I looked at Dee Dee and tried to telepath my thoughts. She shrugged as if to say she had no idea Nana planned this
. I winced at the idea of her capers already starting. Nana was going to be a handful, and I wasn’t sure Dee Dee could rein her in. Now that the elves were here I guess there wasn’t much to do but acquiesce and endure a tucking-in by a pair of Santa’s helpers.
“Okay, Nana, you win. Let’s get this over with.” I shot Dee Dee a serious look. “That means you too, friend.” We endured the next twenty minutes while the elves read us nighttime stories and sang Christmas carols. By the time they left, I’d mellowed quite a bit. Maybe Nana knew more about me than I gave her credit for. Dee Dee assured me we’d laugh about this in the morning. I hoped she was right.
I slept fitfully, dreaming of elves rocking me to sleep as I lay in a giant cradle. Nana popped into the fantasy as an elfette. She kept laughing and saying to the other elves, ‘isn’t she cute? That’s my grandniece.’ Then she cackled and disappeared until she made another surprise appearance. Then Dee Dee wound up in the cradle with me donned in her red kitty pajamas. Believe me when I say it was one crowded cradle.
Beau made a grand appearance wearing a suit of armor. He literally lifted me from the cradle and into his arms as he spoke softly in my ear, “Let’s go home, honey.” When I woke to a room filled with sunlight I sensed someone staring at me. I turned to see Dee Dee propped on her elbow in the next bed. Her hair reminded me of a porcupine in defensive mode. Should I tell her?
“What were you grinning about? Or is it too steamy to tell me?” Dee Dee laughed at her witty comment.
“No, it’s not too steamy – not to say I’d tell you if it was. I had this crazy dream about elves and I thought I’d be in their clutches until Beau came and rescued me.” I thought how this wasn’t far from the truth. A few years ago, my then husband, Wade Middlebrooks Montgomery III, decided to check the grass on the other side of the fence. He found his true love on the internet, and after 20 years of marriage he announced his departure to California to meet the blonde bombshell he’d met in a chat room.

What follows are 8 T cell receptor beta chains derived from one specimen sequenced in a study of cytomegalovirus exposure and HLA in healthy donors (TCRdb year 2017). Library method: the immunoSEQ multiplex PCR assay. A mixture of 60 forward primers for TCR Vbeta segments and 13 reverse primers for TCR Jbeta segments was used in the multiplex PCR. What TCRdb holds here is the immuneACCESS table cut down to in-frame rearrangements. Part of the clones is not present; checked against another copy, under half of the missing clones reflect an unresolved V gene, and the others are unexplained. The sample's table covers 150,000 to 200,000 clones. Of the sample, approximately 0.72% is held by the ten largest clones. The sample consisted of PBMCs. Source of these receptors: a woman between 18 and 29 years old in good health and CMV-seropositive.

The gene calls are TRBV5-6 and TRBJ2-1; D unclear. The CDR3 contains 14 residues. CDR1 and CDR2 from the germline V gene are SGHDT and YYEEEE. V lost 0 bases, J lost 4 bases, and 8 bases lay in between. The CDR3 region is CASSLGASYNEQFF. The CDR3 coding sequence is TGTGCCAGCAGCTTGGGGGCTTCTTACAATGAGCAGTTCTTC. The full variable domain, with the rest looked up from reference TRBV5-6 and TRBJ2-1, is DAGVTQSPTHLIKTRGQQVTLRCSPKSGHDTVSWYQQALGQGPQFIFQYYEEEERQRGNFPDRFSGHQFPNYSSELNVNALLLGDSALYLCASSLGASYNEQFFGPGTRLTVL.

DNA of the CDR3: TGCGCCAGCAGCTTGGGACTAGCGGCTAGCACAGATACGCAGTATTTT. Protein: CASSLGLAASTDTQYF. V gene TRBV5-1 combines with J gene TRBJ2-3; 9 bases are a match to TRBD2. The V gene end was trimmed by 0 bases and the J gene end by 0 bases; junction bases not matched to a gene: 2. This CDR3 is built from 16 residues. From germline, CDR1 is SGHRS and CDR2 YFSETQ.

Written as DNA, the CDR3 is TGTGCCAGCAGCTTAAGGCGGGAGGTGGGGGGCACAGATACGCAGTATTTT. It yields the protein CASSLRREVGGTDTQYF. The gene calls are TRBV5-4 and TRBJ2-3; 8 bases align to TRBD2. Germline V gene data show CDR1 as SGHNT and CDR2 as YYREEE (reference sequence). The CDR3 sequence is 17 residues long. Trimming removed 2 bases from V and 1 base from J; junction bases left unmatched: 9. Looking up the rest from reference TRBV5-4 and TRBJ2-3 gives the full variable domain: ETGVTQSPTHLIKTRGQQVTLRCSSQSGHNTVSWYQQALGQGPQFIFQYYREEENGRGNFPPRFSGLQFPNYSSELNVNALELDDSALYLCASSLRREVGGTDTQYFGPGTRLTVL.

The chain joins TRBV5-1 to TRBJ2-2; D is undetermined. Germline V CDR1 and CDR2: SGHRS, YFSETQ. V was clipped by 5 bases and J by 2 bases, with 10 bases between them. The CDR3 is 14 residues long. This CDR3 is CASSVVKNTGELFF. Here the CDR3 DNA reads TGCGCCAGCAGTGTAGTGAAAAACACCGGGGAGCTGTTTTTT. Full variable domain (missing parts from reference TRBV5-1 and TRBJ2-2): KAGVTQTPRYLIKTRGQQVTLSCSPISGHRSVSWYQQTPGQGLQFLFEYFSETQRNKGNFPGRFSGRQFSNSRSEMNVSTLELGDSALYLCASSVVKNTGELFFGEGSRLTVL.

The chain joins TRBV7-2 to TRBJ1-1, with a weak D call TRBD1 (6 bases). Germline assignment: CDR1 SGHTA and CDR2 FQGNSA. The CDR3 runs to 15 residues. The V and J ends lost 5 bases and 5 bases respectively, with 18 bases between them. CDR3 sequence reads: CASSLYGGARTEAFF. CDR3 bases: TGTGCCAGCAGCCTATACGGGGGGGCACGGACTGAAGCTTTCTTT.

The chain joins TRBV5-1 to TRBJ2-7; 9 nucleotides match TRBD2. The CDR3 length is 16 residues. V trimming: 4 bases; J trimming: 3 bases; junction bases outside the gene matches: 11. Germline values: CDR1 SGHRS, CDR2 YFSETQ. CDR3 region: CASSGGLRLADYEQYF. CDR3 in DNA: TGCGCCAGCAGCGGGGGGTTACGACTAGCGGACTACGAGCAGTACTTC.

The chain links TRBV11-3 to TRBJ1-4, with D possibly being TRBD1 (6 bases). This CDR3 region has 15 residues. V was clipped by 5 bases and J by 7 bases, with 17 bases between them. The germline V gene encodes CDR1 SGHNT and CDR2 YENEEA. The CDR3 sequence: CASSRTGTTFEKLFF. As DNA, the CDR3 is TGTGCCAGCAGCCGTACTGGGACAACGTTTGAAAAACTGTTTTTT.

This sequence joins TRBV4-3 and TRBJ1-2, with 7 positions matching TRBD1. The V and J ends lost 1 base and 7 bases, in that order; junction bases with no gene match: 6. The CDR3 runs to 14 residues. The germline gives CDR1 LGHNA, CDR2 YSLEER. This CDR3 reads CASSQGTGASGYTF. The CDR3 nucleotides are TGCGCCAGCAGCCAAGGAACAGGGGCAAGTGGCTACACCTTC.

Shortly after he arrived in the sunny state he discovered that all things on the internet are not as they seemed. His soul mate turned out to be a 300 pound bimbo who conned men. He returned to Atlanta with a chip on his shoulder and a destroyed marriage.
Left with a bankrupt heart and an empty bank account I ran home to Mama with my tail between my legs. She took me under her wings and helped me through the difficult times.
Dee Dee wore a sweet smile. “Isn’t it amazing how our dreams replicate real life? Beau is a real life knight in shining armor and you are one lucky damsel in distress.”
Nana’s gray head popped up from across the room. “You got that right. If I’d been just a few years younger I’d have given you a run for your money.”
“A few years, Nana?” I loved to tease my great-aunt. Since moving back to Vans Valley, Nana and I had formed a bond. When Mama was young she lost both parents. Nana, her mother’s sister, stepped in and raised her like her own. When Nana’s husband died and she nose-dived into a deep depression, Mama insisted she move in with her.
Mama quickly discovered Nana’s personality had changed as she’d grown older. She used to be prim and proper and would never draw attention to herself. Now Nana’s behavior had put Mama in a tizzy more than once. Mama thought she might have the beginnings of Alzheimer’s, but I’d decided Nana knows exactly what she’s doing and uses her age to get away with her outrageous antics.
Albeit, it still took the patience of Job to be with Nana any length of time. Mama and I took turns keeping an eye on her. I didn’t mind bringing her along on my trips to give Mama a rest, as long as I had Dee Dee to help.
“Hmph, watch it Missy,” Nana’s endearment for me when she meant business.
“Come on, let’s go find something to eat. I just need a little something, I’m not very hungry.”